NFL notebook: Bills work out WVU's Geno Smith
The Bills' offseason search for a quarterback led them to West Virginia, where they conducted a private workout involving Geno Smith on Friday.
A person familiar with what happened told the Associated Press that Smith's workout took place on campus in the morning. The person said the former Mountaineer had dinner the previous night with general manager Buddy Nix, assistant GM Doug Whaley, coach Doug Marrone and offensive coordinator Nathaniel Hackett.
The person spoke on the condition of anonymity because the Bills would not reveal any details except to announce the workout had been scheduled.
Smith is regarded as one of the top quarterback prospects available in the draft next month.
The Bills open the draft with the eighth pick, and Nix already has expressed an interest in selecting a quarterback, though he won't be pinned down to what round.
Buffalo's need at quarterback grew larger last week after the team released returning starter Ryan Fitzpatrick, who has since signed with the Titans. That leaves Tarvaris Jackson as the only experienced quarterback on the Bills roster.
Last season, Smith threw for 4,205 yards and led the nation with 42 touchdown passes.
This is the second time in a little more than a week that Bills officials have watched Smith work out.
Ravens will open on road
Consider this a rare example of the NFL not getting its way.
Instead of celebrating their Super Bowl title with a game at their home stadium, the Ravens will start the 2013 regular season on the road because Major League Baseball and the Baltimore Orioles wouldn't budge.
The NFL likes to have its reigning champion open a season at home and wanted to have the Ravens play in Baltimore at night on Sept. 5. But with the Orioles already set to host the Chicago White Sox next door at 7:05 p.m. on that date and the leagues and teams unable to reach a compromise, the Ravens will have to play somewhere else.
The Ravens and Orioles play at adjacent stadiums and share a parking lot, so they avoid playing at the same time because of traffic problems.
Bengals re-sign Roland
The Bengals made another move to keep their playoff team intact, agreeing to a new contract with offensive tackle Dennis Roland.
Cincinnati has signed eight of its players from last season who were eligible for unrestricted free agency.
Roland, a sixth-year player, has played in each of the Bengals' past 67 games.
Around the league
The Panthers signed unrestricted free agent wide receiver Ted Ginn. In 2012, Ginn played in 13 games and averaged 10.2 yards per punt return and 23 yards per kickoff return for the 49ers. ... The Bears agreed to a one-year contract with linebacker D.J. Williams, a possible replacement for Brian Urlacher. The deal comes two days after the Bears said they couldn't reach an agreement with Urlacher. ... Rams cornerback Trumaine Johnson was arrested on a misdemeanor driving under the influence charge in Missoula, where he played college football for the Montana. ... The Browns signed free agent tight end Kellen Davis and cornerback Chris Owens to one-year contracts. Both players will give the club depth at two thin positions, and it's possible one or both of them could earn starting jobs. The 6-foot-7, 265-pound Davis set career-highs with 19 receptions for 229 yards and two touchdowns for Chicago last season.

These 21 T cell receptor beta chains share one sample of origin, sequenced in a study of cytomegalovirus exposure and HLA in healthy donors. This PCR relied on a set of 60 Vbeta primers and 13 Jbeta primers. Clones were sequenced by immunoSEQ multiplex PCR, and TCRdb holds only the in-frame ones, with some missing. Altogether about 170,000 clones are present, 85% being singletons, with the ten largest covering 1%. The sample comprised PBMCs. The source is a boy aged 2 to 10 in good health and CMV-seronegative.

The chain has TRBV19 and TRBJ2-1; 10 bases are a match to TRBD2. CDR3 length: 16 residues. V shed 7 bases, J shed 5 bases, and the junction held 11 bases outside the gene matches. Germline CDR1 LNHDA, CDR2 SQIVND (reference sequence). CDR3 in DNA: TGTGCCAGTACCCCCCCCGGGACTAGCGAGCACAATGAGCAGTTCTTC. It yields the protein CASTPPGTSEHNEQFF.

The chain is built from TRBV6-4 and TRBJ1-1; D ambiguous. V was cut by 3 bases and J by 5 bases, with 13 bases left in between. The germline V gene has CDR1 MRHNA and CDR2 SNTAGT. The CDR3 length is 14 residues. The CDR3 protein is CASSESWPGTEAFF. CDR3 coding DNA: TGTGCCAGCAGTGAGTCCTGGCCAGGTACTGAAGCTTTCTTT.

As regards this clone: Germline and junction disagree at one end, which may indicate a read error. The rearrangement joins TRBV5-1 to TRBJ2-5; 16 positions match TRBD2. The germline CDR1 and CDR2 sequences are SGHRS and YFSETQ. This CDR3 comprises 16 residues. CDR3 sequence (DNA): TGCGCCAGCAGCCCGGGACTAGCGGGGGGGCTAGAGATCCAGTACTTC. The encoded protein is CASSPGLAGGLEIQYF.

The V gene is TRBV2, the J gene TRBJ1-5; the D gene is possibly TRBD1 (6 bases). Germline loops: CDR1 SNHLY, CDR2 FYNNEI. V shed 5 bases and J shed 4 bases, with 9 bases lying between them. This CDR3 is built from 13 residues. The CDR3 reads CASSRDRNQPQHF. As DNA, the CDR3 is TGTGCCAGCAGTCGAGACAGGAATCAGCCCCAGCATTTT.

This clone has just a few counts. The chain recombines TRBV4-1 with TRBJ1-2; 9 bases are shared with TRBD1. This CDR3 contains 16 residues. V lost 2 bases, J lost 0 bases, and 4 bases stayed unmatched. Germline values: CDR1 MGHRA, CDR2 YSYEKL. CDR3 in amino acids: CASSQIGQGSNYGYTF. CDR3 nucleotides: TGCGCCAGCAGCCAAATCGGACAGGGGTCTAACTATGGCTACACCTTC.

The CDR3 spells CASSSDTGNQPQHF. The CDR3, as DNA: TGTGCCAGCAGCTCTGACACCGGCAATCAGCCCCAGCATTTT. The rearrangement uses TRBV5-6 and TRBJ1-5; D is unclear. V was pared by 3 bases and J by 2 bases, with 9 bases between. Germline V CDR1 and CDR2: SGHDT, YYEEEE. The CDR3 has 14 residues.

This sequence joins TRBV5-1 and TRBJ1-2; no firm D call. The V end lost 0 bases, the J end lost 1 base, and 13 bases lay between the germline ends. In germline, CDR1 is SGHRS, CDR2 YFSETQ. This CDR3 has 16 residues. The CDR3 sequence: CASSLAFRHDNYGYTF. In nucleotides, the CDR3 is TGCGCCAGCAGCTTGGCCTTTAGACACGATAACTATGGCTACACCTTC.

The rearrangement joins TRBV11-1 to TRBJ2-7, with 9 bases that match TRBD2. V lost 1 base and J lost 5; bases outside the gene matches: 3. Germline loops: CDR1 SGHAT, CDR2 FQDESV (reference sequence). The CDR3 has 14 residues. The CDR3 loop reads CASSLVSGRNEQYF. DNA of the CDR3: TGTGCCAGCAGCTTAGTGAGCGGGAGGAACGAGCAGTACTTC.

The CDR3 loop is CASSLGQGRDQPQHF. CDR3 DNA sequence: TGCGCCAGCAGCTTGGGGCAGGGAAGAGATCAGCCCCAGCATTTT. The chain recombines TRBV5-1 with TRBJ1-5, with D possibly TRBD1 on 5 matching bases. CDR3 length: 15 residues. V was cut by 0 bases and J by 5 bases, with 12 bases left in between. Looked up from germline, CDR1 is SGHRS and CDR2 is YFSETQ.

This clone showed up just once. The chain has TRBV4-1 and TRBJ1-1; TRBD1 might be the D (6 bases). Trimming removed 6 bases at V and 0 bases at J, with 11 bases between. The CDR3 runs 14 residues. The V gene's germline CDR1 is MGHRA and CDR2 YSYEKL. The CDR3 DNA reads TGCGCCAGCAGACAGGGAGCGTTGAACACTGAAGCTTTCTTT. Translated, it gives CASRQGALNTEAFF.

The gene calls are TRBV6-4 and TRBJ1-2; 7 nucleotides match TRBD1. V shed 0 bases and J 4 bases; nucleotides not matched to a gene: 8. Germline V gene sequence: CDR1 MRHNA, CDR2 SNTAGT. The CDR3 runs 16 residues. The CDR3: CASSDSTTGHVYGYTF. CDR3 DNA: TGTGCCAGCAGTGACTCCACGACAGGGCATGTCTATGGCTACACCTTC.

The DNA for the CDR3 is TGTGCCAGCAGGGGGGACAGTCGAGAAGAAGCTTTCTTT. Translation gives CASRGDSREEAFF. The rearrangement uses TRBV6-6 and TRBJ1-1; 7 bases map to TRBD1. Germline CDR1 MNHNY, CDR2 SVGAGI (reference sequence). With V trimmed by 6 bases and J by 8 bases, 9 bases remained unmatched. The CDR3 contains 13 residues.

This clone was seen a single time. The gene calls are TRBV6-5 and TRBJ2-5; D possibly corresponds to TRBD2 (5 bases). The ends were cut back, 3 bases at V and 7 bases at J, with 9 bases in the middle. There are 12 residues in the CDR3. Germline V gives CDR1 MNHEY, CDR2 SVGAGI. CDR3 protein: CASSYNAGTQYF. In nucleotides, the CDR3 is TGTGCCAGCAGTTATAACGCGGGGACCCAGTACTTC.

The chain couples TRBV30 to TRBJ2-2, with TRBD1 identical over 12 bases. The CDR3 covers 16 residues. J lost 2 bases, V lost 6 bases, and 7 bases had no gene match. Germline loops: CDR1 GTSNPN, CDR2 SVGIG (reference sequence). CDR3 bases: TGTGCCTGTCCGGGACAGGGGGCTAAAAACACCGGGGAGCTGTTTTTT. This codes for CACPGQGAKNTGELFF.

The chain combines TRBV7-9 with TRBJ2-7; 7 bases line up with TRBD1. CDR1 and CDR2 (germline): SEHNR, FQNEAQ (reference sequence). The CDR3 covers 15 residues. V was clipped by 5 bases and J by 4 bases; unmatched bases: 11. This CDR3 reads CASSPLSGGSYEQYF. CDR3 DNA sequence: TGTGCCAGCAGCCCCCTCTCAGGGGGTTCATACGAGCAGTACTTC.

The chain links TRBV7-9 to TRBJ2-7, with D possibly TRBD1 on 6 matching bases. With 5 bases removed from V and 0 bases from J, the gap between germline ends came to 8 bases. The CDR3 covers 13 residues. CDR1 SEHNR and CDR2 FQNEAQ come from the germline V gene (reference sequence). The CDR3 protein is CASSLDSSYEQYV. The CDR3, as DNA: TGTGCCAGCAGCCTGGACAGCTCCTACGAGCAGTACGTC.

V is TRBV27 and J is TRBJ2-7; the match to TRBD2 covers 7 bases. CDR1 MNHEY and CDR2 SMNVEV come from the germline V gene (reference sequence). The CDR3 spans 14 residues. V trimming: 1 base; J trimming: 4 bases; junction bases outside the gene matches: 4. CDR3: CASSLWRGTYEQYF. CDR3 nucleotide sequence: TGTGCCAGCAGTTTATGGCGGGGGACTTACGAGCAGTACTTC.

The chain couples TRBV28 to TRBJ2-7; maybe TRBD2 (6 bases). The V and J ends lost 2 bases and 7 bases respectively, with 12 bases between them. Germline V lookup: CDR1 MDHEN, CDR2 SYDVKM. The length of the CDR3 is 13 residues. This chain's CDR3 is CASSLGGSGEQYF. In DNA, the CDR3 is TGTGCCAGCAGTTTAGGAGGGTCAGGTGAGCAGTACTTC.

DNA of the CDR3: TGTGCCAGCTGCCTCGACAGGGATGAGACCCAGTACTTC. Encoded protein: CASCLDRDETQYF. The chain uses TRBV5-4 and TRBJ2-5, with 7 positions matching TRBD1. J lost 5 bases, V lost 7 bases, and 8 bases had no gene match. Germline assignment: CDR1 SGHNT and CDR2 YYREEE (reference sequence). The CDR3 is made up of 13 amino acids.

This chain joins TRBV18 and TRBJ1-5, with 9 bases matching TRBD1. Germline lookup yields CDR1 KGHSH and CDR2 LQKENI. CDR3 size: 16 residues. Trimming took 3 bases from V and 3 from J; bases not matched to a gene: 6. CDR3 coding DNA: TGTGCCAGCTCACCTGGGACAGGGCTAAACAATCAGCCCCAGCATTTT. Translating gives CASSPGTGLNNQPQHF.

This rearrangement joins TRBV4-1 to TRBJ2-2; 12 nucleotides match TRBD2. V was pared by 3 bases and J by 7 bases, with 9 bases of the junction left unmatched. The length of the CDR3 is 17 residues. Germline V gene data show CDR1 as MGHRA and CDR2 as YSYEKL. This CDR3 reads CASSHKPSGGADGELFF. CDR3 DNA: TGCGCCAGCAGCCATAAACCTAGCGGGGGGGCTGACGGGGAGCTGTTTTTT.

Show commenting policy
TribLive commenting policy
You are solely responsible for your comments and by using TribLive.com you agree to our Terms of Service.
We moderate comments. Our goal is to provide substantive commentary for a general readership. By screening submissions, we provide a space where readers can share intelligent and informed commentary that enhances the quality of our news and information.
While most comments will be posted if they are on-topic and not abusive, moderating decisions are subjective. We will make them as carefully and consistently as we can. Because of the volume of reader comments, we cannot review individual moderation decisions with readers.
We value thoughtful comments representing a range of views that make their point quickly and politely. We make an effort to protect discussions from repeated comments either by the same reader or different readers.
We follow the same standards for taste as the daily newspaper. A few things we won't tolerate: personal attacks, obscenity, vulgarity, profanity (including expletives and letters followed by dashes), commercial promotion, impersonations, incoherence, proselytizing and SHOUTING. Don't include URLs to Web sites.
We do not edit comments. They are either approved or deleted. We reserve the right to edit a comment that is quoted or excerpted in an article. In this case, we may fix spelling and punctuation.
We welcome strong opinions and criticism of our work, but we don't want comments to become bogged down with discussions of our policies and we will moderate accordingly.
We appreciate it when readers and people quoted in articles or blog posts point out errors of fact or emphasis and will investigate all assertions. But these suggestions should be sent via e-mail. To avoid distracting other readers, we won't publish comments that suggest a correction. Instead, corrections will be made in a blog post or in an article.
Subscribe today! Click here for our subscription offers.